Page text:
County Update from Jeff Johnson

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August 3, 2015

Some things government does are very important. These are things that deliver both private and public benefits, and add value to our neighborhoods, our region and our economy. Then, there are times when government gets carried away and loses its focus confusing the purpose of a public service with its provision. Here's a little bit of both. I hope you enjoy this update and I always enjoy your feedback.



Big (and Positive) Changes in Child Protection

Protecting children from abuse and neglect is about as basic a function of government as exists. My last update briefly introduced the new child-centered Infant Court to help young children in foster-care.

Infant Court is just one of the recommendations from our Comprehensive Review of Children and Youth Services. Other recommendations included drastic improvements for child protection screening and changes in how child protection investigations are conducted. Hennepin County Children and Family Service staff are well educated, dedicated and have extensive experience, but current policies and practices have compromised child safety.

Several reports on the State of Minnesota’s Child Protection System precipitated significant review of current practices at all levels of government resulting in the Minnesota legislature implementing many of the initial recommendations from the Governor’s task force on the Protection of Children. The new state requirements increase the number of cases and rightfully demand more staff time for each case.

We have a long way to go but have a roadmap for improvement here in Hennepin. Additional staff have been added in both Children and Family services and the County Attorney’s office to better serve the children and families in the child protection system.

Far too many of our children, however have been re-entering the child protection system and simply adding staff will not solve the problem. It will take strong leadership, real-time data analytics, substantial operational changes and an unrelenting demand to measure the outcomes. I’ll be sure to keep you apprised of our progress.


Is this really Affordable Housing?

The board recently voted to authorize federal affordable housing tax credits to a developer of the A-Mill Artist Loft apartment project in Minneapolis.  I did not support this latest authorization.

As background, the county is given the authority by the federal government to issue federal tax credits for affordable housing projects.  There is no direct cost to the Hennepin County budget (only to the federal budget), but we are only authorized to issue a certain number of credits, so when we use them for one project it means they won’t be available for a different project.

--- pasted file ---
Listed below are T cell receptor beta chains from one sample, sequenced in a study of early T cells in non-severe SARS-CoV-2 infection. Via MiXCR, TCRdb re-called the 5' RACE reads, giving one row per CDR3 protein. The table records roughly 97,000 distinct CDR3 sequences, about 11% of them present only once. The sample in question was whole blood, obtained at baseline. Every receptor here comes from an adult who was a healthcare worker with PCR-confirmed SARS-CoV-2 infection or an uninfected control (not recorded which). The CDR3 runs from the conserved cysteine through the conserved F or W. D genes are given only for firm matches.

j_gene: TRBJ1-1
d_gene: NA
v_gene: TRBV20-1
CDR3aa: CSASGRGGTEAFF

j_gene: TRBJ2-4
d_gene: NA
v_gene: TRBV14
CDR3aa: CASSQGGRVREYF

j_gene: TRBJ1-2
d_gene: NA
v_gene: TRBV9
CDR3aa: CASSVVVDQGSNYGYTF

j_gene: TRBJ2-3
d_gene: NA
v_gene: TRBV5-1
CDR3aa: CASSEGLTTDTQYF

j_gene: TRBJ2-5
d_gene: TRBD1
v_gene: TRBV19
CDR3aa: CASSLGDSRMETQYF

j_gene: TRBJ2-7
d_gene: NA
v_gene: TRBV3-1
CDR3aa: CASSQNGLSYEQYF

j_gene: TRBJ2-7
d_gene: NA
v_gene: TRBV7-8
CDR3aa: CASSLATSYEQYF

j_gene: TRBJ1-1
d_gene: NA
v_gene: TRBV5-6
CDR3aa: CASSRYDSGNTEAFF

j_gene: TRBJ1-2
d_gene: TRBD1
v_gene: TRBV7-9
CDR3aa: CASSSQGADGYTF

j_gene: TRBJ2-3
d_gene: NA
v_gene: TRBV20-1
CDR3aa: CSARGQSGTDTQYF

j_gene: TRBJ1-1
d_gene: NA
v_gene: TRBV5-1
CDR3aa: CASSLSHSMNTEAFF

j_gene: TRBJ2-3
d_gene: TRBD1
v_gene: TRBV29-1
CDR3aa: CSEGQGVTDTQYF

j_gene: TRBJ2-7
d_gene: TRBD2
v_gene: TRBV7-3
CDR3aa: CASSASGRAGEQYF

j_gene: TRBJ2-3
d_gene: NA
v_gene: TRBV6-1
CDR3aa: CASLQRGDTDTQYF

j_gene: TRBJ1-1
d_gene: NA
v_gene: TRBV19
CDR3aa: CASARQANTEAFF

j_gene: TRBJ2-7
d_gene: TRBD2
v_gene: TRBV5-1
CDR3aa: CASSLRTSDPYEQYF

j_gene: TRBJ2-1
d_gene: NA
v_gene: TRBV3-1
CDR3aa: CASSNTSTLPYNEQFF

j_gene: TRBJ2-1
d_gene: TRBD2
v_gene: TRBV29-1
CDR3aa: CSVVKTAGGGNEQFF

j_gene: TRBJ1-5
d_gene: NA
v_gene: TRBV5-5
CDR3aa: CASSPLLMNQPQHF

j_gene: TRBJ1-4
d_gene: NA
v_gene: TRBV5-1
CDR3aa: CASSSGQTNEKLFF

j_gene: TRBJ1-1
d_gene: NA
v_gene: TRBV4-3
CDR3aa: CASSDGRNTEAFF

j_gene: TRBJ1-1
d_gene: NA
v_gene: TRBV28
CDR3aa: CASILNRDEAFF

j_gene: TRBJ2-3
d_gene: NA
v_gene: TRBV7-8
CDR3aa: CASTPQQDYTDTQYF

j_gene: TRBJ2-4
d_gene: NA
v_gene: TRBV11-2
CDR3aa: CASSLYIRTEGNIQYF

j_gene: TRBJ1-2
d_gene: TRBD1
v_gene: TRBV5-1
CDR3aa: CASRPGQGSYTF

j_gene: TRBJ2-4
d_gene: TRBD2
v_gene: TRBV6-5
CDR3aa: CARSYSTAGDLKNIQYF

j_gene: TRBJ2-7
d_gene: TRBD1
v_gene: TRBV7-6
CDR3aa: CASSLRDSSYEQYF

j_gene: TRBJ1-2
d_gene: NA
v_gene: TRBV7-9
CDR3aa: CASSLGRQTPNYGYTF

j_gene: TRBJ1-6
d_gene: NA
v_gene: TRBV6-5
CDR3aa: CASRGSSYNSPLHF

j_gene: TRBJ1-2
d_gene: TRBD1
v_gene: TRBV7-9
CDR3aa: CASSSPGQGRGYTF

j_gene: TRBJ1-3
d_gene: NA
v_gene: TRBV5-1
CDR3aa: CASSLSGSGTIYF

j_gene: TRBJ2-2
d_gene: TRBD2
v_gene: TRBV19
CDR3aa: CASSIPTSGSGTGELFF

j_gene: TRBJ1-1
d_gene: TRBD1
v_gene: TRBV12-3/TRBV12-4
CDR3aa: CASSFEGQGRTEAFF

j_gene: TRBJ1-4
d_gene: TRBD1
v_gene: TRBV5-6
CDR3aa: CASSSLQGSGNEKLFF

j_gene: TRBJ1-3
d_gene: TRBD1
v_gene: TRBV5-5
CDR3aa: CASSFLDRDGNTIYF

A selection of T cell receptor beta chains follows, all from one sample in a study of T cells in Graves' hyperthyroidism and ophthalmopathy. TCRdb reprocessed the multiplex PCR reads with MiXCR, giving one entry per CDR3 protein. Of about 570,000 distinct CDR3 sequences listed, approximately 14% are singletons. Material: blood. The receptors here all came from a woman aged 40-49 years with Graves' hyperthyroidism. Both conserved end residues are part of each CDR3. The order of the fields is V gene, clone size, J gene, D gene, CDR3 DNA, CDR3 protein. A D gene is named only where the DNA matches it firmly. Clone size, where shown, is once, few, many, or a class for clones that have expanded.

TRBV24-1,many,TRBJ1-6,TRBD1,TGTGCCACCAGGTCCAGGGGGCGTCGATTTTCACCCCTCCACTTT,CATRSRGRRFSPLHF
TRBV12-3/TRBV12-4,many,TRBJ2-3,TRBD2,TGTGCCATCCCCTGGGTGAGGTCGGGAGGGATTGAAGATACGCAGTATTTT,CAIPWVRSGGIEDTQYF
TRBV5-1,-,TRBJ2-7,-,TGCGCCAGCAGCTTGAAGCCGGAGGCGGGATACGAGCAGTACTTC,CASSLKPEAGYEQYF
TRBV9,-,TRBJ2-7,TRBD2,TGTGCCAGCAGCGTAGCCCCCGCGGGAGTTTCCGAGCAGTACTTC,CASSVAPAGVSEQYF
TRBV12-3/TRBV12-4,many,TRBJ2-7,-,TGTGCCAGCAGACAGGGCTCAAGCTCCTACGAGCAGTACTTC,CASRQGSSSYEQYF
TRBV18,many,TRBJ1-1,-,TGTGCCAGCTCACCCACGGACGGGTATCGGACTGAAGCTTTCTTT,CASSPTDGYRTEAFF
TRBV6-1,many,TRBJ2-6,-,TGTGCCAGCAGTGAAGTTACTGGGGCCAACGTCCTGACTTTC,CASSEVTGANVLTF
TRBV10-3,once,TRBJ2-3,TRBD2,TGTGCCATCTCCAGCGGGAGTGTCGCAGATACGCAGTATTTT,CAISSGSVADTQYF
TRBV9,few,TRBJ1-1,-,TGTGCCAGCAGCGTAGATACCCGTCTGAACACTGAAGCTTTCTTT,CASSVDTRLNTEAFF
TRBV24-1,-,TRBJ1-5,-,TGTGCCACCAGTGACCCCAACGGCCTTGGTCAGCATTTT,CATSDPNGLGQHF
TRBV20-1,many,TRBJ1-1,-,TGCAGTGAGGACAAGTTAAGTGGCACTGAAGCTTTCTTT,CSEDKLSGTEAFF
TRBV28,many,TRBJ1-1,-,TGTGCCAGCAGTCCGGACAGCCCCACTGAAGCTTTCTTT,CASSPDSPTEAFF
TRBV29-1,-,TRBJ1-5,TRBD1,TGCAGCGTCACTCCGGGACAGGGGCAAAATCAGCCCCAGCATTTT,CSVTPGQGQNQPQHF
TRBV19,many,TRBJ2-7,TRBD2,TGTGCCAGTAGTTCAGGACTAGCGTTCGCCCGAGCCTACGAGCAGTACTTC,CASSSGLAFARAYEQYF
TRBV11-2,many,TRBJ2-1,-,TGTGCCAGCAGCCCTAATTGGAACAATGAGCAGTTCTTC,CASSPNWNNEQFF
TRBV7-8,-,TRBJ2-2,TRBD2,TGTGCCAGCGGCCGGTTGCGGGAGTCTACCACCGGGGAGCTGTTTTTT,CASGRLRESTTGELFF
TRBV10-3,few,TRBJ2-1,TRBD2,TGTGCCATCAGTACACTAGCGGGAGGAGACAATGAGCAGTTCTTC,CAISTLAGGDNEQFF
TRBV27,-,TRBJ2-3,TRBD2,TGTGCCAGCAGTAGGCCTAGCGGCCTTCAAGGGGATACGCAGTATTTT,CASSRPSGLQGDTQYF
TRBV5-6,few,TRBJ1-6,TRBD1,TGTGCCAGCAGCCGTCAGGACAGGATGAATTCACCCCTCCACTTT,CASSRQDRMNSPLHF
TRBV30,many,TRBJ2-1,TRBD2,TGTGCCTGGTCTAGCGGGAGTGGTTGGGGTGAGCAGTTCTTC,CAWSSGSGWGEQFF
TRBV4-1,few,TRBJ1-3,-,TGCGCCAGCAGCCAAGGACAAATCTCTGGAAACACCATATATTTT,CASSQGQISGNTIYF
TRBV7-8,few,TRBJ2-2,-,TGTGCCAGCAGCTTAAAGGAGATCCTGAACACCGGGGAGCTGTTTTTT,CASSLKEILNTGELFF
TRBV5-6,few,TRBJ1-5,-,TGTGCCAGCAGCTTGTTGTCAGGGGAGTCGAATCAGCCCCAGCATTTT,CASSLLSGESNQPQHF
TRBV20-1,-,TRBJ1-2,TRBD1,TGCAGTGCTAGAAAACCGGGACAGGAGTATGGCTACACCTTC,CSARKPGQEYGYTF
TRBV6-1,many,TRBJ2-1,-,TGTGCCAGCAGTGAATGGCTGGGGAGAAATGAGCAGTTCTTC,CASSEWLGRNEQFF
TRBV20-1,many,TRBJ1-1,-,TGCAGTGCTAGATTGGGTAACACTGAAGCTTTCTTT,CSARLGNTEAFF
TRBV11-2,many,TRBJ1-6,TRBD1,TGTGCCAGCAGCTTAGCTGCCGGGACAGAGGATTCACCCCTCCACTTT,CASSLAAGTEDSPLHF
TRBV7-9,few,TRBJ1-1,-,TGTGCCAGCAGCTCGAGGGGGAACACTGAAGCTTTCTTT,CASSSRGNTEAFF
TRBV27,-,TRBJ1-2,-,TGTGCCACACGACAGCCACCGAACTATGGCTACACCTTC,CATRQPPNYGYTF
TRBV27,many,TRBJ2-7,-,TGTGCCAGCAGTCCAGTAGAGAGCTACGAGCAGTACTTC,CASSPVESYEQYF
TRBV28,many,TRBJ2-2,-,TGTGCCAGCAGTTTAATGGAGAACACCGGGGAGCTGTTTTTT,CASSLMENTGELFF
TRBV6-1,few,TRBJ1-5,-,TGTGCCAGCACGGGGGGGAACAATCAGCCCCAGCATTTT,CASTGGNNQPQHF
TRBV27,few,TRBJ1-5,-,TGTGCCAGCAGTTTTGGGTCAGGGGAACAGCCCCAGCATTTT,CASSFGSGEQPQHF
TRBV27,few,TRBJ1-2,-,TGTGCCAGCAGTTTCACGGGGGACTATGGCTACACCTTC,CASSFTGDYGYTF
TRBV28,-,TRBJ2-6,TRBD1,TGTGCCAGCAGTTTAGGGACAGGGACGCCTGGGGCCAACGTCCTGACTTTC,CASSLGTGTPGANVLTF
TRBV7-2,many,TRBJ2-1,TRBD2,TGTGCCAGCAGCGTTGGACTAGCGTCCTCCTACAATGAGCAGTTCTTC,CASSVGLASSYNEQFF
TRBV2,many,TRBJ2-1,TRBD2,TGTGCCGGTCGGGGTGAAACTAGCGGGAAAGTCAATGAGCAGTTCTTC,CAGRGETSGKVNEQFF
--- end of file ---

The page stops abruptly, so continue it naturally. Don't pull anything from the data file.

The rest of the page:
My issue with the A-Mill project: The development cost for each of the 251 units in the building is $693,000 … for affordable housing units.  Some of that cost is based on the historic nature of the building, but the reason for the extravagant cost is irrelevant.  Bottom line: These credits are very valuable to developers and when we issue them to this project at $693,000 per unit, we can’t issue them to other, more logically priced, affordable housing units.  I found no common sense in this one.


What's up with SWLRT?

I also was the sole dissenter on a vote by the board to dedicate even more Hennepin County taxpayer money to the Southwest Light Rail Transit (SWLRT) project.  A couple months ago, the price of the project jumped from $1.65 billion to $2 billion and supporters of the project were tasked with finding savings to bring the cost back down.  They did find some savings, but not quite enough, and Hennepin County has now pledged to cover much of the difference.

I believe this project was overpriced even before the recent cost hike.  Only a couple years ago, the cost of SWLRT was supposed to be $1.25 billion.  Then it jumped to $1.55 billion.  And then $1.65 billion.  No one batted an eyelash with those increases.  But when it increased to $2 billion, suddenly people said the cost was “unreasonable.”

I actually asked several SWLRT supporters why $2 billion was unreasonable while $1.65 billion had been just fine; I never received an answer.  It certainly wasn’t based on some sort of cost/benefit analysis between cost and congestion relief, because no such analysis exists.  And no such analysis exists because there will be little or no noticeable congestion relief due to SWLRT.  Meanwhile, we’ll have spent upwards of $2 billion (yes, the price will increase again) AND will be stuck with an annual operating subsidy that starts at $23 million and matures to $31 million per year.  Forever.

It’s a terrible deal for the taxpayers and the commuters of Hennepin County.


Hennepin and Ramsey work together

Almost a year ago, Hennepin and Ramsey counties agreed to explore creating a joint residential treatment facility for at-risk youth. The current facilities used to house youth and programming are aging and require significant on-going preservation or complete renovation. The overall need for these buildings has also declined due to our focus on implementing robust risk/needs-based services delivered in a community setting.

Less out-of-home placement, more fidelity in the way we deliver youth programs and lower costs. These are all good outcomes. We have some very hard decisions to make in order to finalize a joint facility, but all early indicators seem to point to a joint facility that could benefit youth and families in both Ramsey and Hennepin counties.


Another publicly financed stadium?

Recently, one of my colleagues suggested that the county should take a more active role in a proposed major league soccer stadium through public subsidies. I disagree. Here's a link with my response to the MinnPost article.